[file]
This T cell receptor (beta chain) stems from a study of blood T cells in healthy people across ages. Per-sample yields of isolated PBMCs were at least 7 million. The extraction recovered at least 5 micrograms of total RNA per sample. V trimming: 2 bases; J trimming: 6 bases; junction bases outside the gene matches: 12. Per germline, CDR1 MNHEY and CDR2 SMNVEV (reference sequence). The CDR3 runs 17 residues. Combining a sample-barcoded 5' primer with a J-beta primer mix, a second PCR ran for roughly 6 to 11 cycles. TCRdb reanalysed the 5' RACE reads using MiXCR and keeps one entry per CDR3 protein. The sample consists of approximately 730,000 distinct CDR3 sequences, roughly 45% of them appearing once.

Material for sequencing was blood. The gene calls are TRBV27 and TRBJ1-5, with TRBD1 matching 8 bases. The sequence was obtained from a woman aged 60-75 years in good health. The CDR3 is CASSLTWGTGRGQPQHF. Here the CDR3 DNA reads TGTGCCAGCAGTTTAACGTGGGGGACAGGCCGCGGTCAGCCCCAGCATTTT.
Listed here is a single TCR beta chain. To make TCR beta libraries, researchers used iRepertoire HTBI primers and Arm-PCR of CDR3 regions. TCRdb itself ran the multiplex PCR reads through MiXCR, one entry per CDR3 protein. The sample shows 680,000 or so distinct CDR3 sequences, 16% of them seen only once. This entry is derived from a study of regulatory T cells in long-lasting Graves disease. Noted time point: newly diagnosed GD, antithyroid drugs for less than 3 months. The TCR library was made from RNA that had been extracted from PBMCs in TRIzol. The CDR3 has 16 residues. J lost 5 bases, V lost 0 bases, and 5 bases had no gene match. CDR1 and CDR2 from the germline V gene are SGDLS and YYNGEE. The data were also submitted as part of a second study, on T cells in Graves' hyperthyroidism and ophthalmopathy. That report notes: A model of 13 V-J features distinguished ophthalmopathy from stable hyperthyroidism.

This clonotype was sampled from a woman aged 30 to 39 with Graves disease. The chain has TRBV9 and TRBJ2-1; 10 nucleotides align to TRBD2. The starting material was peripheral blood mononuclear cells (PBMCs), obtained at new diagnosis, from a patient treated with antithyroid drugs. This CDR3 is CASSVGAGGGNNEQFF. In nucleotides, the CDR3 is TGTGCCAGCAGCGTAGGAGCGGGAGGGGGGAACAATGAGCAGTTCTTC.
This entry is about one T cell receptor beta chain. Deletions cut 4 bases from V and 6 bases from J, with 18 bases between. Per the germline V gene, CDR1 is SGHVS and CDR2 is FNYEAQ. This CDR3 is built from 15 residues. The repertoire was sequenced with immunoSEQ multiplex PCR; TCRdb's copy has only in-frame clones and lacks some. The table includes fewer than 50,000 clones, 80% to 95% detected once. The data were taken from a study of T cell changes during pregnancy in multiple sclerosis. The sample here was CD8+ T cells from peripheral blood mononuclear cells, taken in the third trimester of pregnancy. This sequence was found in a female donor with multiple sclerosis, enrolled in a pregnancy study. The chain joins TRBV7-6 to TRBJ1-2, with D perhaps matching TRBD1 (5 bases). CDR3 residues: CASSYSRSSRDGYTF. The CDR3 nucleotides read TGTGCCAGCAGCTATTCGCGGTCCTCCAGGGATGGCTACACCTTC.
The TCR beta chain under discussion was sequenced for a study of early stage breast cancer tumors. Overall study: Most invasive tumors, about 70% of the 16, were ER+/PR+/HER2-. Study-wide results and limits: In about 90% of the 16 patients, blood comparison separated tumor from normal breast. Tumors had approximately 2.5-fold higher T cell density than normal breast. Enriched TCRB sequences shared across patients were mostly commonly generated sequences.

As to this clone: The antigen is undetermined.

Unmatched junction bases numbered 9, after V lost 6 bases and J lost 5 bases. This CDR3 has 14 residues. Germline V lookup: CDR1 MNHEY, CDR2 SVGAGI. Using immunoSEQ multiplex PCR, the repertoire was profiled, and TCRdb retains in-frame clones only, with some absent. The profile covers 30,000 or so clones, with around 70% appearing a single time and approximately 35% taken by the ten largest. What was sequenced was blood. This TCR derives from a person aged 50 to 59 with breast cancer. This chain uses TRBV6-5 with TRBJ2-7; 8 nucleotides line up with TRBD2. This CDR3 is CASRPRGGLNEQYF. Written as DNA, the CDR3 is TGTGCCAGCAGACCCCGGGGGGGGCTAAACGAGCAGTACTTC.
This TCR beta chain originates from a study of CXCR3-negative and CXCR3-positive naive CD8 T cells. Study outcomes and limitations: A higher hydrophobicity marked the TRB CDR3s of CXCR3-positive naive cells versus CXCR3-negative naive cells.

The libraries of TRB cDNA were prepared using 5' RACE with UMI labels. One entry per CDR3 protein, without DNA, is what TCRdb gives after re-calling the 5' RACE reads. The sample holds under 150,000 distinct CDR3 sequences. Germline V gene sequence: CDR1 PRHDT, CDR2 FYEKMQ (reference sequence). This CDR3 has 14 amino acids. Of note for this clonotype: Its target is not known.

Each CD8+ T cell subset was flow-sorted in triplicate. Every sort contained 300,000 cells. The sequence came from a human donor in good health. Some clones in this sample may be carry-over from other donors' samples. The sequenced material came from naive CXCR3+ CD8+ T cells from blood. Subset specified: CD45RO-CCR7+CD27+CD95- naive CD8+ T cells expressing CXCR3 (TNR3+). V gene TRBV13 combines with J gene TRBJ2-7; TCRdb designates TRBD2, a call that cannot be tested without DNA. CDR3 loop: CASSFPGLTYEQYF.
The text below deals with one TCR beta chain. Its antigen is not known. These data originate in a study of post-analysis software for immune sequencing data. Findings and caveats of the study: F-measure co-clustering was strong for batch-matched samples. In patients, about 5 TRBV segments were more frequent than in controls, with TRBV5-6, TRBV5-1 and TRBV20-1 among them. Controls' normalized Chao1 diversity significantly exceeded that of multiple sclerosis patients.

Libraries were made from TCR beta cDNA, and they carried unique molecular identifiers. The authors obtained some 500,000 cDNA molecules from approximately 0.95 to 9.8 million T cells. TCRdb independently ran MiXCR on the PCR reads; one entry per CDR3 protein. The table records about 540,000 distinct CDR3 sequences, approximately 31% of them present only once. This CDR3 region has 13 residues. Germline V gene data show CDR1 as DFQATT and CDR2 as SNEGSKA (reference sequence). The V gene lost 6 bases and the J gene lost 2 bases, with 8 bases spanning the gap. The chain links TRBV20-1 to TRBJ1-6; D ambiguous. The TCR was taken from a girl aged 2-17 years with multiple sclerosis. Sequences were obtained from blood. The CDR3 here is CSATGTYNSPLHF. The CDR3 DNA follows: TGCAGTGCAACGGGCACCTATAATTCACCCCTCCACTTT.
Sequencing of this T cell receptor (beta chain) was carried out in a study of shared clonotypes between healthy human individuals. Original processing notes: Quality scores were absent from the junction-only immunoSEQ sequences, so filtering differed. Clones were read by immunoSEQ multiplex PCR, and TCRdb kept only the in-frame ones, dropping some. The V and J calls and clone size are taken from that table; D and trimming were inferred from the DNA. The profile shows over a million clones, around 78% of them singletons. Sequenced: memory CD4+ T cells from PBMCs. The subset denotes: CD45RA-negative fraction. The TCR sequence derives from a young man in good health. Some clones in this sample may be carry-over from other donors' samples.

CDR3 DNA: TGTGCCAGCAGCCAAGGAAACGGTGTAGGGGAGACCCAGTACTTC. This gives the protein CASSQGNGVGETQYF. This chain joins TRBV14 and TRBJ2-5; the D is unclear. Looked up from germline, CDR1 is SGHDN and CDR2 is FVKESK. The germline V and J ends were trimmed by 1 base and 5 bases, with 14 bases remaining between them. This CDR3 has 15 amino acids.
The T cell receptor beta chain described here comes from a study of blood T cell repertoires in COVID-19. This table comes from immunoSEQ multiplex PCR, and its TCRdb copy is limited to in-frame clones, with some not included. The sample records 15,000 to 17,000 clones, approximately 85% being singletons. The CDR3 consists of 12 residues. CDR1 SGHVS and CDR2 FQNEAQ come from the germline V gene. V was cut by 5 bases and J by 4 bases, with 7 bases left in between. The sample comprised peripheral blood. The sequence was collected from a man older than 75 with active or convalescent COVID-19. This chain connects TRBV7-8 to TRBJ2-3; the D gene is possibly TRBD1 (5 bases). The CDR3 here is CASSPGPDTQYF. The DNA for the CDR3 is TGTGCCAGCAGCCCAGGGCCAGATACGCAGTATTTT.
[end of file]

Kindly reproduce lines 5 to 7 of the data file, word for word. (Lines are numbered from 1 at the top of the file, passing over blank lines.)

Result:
This entry is about one T cell receptor beta chain. Deletions cut 4 bases from V and 6 bases from J, with 18 bases between. Per the germline V gene, CDR1 is SGHVS and CDR2 is FNYEAQ. This CDR3 is built from 15 residues. The repertoire was sequenced with immunoSEQ multiplex PCR; TCRdb's copy has only in-frame clones and lacks some. The table includes fewer than 50,000 clones, 80% to 95% detected once. The data were taken from a study of T cell changes during pregnancy in multiple sclerosis. The sample here was CD8+ T cells from peripheral blood mononuclear cells, taken in the third trimester of pregnancy. This sequence was found in a female donor with multiple sclerosis, enrolled in a pregnancy study. The chain joins TRBV7-6 to TRBJ1-2, with D perhaps matching TRBD1 (5 bases). CDR3 residues: CASSYSRSSRDGYTF. The CDR3 nucleotides read TGTGCCAGCAGCTATTCGCGGTCCTCCAGGGATGGCTACACCTTC.
The TCR beta chain under discussion was sequenced for a study of early stage breast cancer tumors. Overall study: Most invasive tumors, about 70% of the 16, were ER+/PR+/HER2-. Study-wide results and limits: In about 90% of the 16 patients, blood comparison separated tumor from normal breast. Tumors had approximately 2.5-fold higher T cell density than normal breast. Enriched TCRB sequences shared across patients were mostly commonly generated sequences.

As to this clone: The antigen is undetermined.